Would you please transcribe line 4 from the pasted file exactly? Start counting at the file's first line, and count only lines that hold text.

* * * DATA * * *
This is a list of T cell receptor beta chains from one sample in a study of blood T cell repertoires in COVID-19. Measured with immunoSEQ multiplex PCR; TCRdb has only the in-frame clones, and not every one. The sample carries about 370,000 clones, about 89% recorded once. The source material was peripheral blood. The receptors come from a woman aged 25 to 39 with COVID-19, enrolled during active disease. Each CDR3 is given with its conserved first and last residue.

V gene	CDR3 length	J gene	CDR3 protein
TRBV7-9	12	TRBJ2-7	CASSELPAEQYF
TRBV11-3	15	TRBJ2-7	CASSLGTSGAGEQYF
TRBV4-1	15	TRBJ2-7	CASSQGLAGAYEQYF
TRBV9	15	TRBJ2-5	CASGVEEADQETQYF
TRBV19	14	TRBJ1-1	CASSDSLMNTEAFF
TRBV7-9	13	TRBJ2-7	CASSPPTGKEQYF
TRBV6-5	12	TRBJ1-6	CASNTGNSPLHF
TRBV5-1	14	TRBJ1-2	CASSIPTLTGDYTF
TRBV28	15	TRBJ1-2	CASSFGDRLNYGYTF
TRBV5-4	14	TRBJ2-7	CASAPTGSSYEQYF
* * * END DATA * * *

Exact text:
TRBV11-3	15	TRBJ2-7	CASSLGTSGAGEQYF